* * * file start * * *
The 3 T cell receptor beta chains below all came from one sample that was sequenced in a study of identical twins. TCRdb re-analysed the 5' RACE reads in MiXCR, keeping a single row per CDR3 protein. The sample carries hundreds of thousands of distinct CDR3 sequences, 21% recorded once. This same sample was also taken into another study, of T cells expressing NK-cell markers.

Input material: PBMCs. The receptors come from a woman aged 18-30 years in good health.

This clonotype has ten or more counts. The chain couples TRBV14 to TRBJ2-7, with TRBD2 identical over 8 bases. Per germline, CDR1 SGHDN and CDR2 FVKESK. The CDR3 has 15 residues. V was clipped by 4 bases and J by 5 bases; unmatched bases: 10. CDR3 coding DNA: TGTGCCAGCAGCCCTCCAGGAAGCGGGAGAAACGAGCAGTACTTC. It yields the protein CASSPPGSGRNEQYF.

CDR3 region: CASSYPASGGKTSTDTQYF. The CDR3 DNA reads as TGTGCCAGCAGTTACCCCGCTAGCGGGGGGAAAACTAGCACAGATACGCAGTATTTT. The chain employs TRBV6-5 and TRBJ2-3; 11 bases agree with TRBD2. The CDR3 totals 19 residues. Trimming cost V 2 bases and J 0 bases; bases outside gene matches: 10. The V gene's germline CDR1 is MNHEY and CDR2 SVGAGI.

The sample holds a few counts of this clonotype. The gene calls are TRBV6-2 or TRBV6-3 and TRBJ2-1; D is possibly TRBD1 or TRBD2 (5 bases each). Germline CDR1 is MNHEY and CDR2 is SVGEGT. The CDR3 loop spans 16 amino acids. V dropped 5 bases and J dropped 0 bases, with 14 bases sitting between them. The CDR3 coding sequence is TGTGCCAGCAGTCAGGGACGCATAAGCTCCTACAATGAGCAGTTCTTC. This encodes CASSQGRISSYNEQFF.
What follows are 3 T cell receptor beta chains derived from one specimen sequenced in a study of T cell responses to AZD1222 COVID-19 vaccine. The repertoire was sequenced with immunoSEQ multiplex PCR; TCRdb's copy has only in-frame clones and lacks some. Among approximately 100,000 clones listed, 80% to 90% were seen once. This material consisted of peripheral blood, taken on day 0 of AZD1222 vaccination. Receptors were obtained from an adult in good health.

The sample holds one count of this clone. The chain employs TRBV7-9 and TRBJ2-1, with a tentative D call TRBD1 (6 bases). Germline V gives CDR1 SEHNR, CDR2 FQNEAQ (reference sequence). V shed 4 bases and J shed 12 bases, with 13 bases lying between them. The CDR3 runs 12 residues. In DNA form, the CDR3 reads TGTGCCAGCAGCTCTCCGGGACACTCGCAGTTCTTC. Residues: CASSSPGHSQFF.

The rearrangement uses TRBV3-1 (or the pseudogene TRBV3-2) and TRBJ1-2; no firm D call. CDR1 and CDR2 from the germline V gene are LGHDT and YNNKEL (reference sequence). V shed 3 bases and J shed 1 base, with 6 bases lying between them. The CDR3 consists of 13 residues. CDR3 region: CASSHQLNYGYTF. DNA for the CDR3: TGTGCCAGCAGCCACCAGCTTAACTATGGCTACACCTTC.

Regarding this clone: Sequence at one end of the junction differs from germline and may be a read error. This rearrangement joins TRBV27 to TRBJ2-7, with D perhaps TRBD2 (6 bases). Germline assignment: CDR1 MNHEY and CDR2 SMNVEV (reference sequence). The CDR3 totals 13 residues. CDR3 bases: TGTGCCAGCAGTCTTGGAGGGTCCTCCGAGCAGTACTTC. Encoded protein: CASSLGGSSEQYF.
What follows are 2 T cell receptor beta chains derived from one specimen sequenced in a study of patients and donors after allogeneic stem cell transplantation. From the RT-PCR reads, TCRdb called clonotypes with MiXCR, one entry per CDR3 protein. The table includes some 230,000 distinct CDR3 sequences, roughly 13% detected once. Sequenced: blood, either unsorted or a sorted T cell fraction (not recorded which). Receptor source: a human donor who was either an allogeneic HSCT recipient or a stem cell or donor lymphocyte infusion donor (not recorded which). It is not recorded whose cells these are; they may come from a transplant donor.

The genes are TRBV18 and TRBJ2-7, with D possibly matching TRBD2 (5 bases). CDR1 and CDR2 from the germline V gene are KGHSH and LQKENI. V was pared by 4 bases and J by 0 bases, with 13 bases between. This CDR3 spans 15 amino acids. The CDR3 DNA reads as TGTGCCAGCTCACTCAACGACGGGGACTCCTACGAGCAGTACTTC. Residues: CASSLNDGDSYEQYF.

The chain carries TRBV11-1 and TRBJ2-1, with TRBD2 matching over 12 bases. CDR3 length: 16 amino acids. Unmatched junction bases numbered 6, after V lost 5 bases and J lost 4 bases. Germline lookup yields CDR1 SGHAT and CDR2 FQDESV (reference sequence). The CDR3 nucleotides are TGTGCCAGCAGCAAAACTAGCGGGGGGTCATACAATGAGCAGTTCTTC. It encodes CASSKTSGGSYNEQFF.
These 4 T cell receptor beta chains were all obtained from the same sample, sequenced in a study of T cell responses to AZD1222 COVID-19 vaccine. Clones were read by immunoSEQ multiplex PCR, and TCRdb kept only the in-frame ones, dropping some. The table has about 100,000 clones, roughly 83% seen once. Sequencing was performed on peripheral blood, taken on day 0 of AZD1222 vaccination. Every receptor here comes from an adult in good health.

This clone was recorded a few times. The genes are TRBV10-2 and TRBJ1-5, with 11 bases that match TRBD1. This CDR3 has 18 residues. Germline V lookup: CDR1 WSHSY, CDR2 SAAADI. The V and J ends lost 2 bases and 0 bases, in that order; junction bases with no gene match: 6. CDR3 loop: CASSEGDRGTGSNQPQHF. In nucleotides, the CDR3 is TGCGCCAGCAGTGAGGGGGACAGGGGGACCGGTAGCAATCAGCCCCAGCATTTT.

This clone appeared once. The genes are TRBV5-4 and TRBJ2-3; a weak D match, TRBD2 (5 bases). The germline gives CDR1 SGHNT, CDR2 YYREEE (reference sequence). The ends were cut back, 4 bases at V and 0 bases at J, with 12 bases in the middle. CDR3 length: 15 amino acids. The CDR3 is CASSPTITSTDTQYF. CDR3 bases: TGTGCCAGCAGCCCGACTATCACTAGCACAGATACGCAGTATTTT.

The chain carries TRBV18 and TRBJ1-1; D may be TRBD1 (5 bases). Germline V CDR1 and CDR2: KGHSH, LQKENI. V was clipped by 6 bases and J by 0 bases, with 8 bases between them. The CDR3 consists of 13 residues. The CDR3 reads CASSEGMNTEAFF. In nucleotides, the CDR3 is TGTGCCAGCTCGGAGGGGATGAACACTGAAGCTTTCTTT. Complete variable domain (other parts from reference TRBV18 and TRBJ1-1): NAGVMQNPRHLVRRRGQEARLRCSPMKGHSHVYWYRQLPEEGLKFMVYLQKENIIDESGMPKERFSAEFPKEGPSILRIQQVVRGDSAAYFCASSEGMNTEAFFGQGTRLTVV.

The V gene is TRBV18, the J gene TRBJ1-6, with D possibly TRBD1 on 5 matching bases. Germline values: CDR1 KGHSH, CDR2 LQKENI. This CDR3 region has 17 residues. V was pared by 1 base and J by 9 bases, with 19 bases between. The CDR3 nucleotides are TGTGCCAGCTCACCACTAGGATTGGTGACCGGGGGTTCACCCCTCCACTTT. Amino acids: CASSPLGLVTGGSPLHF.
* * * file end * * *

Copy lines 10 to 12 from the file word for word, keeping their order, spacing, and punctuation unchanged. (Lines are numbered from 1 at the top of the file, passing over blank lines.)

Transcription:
What follows are 2 T cell receptor beta chains derived from one specimen sequenced in a study of patients and donors after allogeneic stem cell transplantation. From the RT-PCR reads, TCRdb called clonotypes with MiXCR, one entry per CDR3 protein. The table includes some 230,000 distinct CDR3 sequences, roughly 13% detected once. Sequenced: blood, either unsorted or a sorted T cell fraction (not recorded which). Receptor source: a human donor who was either an allogeneic HSCT recipient or a stem cell or donor lymphocyte infusion donor (not recorded which). It is not recorded whose cells these are; they may come from a transplant donor.

The genes are TRBV18 and TRBJ2-7, with D possibly matching TRBD2 (5 bases). CDR1 and CDR2 from the germline V gene are KGHSH and LQKENI. V was pared by 4 bases and J by 0 bases, with 13 bases between. This CDR3 spans 15 amino acids. The CDR3 DNA reads as TGTGCCAGCTCACTCAACGACGGGGACTCCTACGAGCAGTACTTC. Residues: CASSLNDGDSYEQYF.

The chain carries TRBV11-1 and TRBJ2-1, with TRBD2 matching over 12 bases. CDR3 length: 16 amino acids. Unmatched junction bases numbered 6, after V lost 5 bases and J lost 4 bases. Germline lookup yields CDR1 SGHAT and CDR2 FQDESV (reference sequence). The CDR3 nucleotides are TGTGCCAGCAGCAAAACTAGCGGGGGGTCATACAATGAGCAGTTCTTC. It encodes CASSKTSGGSYNEQFF.